With age comes maturity, acceptance, understanding and a greater respect for health and life. With more life experiences we can have better coping skills, resilience, and a more robust sense of self. Recognising these benefits while accepting and adapting to the challenges can help us to achieve a happier and healthier future. The process of ageing includes a reduction in strength, endurance, speed of reaction, agility, metabolism, sexual activity and hearing acuity. The bones become more brittle, the skin drier and less elastic and the teeth may shed.
Ageing is associated with, or responsible for, the ever-increasing susceptibility to disease and death that accompanies advancing age. There has been increasing discussion and great debate about what age this increased susceptibility begins, and whether this is very different for people who live with HIV.
The impact of HIV on our bodies and on the immune system as we get older is greatly affected by ageing. HIV affects each of us differently. Some people progress to symptoms very quickly, while others live for 20-plus years without any signs of immune suppression or symptoms.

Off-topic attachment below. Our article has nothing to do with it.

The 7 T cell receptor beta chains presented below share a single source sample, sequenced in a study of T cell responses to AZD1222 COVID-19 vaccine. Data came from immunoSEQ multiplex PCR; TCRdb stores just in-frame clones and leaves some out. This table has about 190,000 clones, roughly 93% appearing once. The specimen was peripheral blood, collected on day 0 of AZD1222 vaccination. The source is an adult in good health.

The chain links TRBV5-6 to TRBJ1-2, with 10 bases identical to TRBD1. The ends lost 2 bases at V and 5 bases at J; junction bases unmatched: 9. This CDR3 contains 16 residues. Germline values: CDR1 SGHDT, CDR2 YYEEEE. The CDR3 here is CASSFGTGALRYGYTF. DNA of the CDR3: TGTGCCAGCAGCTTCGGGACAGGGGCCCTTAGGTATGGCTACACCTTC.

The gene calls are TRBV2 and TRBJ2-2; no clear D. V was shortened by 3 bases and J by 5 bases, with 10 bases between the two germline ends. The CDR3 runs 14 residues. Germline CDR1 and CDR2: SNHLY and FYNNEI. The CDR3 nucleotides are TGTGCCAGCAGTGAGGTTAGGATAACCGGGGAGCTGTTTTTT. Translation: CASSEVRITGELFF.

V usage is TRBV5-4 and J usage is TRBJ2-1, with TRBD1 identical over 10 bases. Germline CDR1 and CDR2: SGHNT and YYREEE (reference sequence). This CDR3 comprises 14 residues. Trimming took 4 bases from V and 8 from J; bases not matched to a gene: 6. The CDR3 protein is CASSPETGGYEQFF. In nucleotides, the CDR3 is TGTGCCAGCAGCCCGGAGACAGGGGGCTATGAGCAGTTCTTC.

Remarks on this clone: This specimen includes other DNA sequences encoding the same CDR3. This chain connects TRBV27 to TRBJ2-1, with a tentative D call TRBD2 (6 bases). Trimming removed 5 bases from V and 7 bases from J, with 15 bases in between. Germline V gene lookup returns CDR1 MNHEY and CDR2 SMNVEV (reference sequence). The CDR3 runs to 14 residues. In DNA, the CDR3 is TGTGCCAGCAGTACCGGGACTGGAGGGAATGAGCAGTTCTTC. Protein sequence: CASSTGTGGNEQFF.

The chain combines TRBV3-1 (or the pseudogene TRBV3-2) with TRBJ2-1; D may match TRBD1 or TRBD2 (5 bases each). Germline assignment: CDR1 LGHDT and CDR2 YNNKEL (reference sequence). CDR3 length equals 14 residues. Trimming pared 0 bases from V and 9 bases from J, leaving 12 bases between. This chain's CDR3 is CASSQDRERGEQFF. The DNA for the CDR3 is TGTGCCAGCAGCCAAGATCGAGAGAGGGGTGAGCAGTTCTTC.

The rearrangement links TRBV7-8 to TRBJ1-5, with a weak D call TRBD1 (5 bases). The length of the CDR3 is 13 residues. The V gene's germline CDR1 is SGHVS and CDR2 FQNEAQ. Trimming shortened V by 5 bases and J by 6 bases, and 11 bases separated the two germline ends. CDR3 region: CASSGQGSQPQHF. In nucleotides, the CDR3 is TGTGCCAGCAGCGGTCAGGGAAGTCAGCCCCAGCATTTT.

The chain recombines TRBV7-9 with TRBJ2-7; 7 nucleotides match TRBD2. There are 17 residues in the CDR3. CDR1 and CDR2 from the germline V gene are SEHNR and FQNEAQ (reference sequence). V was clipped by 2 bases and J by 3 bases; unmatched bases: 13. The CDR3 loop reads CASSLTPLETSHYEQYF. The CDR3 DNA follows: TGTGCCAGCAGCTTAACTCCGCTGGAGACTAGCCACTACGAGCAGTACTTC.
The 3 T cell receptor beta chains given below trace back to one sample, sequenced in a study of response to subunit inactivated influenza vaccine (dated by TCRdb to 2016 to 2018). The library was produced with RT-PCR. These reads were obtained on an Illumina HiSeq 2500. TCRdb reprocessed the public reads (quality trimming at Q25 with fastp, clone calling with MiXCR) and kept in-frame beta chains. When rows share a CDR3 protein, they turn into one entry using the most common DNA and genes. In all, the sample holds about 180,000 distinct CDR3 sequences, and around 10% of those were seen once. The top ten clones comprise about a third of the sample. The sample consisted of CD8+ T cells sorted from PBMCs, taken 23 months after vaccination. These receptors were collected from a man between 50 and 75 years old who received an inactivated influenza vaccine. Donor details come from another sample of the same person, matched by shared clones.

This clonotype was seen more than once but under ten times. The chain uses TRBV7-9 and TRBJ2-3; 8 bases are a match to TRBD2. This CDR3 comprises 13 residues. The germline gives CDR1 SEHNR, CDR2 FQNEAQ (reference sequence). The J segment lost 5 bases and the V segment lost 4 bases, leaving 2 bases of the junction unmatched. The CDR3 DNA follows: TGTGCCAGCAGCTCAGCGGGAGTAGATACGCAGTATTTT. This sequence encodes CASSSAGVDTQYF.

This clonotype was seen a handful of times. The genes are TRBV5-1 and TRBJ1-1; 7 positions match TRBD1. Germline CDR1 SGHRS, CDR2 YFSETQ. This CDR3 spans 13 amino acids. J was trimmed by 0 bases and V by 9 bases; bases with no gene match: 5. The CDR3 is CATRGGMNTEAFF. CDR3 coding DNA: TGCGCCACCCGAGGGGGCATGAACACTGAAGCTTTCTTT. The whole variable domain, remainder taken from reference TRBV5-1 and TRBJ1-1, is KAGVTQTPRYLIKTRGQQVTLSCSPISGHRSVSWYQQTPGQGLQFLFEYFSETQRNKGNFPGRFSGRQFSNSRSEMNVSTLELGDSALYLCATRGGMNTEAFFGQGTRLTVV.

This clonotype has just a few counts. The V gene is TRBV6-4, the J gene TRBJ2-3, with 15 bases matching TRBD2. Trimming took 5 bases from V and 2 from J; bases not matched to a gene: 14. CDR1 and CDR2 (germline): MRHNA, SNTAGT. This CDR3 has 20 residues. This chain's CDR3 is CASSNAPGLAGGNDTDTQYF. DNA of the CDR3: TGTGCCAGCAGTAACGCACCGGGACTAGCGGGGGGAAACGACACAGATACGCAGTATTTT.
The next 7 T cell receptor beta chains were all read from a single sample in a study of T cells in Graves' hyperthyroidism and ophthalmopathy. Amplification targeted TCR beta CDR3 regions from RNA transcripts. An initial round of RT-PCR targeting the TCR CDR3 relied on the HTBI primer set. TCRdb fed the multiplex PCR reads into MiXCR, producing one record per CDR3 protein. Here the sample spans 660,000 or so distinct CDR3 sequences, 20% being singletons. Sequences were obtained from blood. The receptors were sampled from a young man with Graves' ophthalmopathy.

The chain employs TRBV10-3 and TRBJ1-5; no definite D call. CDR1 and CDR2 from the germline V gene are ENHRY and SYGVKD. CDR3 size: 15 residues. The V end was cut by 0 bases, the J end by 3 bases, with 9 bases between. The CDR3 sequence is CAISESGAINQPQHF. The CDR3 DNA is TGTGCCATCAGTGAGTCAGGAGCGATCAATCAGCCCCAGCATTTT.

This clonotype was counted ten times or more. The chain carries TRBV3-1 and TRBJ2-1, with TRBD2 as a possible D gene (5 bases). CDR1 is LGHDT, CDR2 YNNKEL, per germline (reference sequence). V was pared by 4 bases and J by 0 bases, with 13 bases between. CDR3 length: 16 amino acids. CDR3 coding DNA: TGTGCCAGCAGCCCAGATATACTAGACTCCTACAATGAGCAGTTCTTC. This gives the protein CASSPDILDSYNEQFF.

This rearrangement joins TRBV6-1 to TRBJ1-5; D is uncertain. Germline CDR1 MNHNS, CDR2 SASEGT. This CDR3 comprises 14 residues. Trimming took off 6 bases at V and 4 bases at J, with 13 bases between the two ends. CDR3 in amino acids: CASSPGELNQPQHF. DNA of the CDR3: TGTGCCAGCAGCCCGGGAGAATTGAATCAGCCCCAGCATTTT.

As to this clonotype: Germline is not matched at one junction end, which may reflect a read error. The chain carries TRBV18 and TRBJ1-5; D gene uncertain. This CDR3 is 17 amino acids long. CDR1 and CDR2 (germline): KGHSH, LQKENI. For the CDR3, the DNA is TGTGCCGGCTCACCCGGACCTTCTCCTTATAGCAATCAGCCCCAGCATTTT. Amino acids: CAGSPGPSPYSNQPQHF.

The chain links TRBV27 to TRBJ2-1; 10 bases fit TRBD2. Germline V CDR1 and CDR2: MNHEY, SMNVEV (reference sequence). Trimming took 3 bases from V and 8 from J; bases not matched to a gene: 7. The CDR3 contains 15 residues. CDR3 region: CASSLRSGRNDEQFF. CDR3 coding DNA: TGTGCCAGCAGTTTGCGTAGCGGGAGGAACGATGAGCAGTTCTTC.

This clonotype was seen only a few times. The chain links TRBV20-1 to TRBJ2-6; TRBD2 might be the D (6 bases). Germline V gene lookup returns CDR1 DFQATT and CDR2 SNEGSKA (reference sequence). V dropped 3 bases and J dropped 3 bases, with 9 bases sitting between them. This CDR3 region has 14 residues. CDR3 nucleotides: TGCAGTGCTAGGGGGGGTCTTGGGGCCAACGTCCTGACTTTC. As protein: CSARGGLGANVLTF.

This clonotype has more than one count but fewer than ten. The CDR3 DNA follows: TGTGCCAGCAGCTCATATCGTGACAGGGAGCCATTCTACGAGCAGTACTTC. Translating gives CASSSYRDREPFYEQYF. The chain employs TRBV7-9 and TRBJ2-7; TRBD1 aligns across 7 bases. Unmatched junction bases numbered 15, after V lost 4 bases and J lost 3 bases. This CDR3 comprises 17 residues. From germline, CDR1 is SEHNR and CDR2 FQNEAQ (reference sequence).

Physical age is different from the length of time a person lives with HIV. For example, a 60 year old who is newly diagnosed may have very different experiences and levels of health than a 60 year old who has been diagnosed for 20 years - this person‘s experience and level of health may also be very different depending on when they commenced treatments or not.
How well we age and how the ageing of our bodies impacts our health is unique to each of us. Therefore, HIV infection - coupled with natural ageing - creates added challenges for maintaining good health.
The similarities between ageing and the courses of HIV infection suggest that HIV infection compresses the ageing process, perhaps accelerating co-morbidities (other illnesses) and frailty. There is a lot of discussion regarding inflammation due to living with HIV and the effect of long-term treatment and the associated toxicities.
Age-related conditions, such as liver disease, kidney disease, cancer, menopause, cognitive function (thinking and understanding), bone mineral density, cardiovascular disease, and lipid and glucose metabolism (process by which food is converted into energy) may be aggravated and/or accelerated by HIV infection itself and by HIV treatments - Antiretrovirals (ARVs).
Other things to consider include that Maori and Pacific Islanders are at higher risk of developing diabetes and cardiovascular disease at an earlier age. Also, middle-aged women, who are HIV positive, have risk factors for cardiovascular disease related both to the menopausal transition and to the HIV infection
Planning ahead, consulting with your doctor and staying in control of your health in the best way you can, is a practical way forward.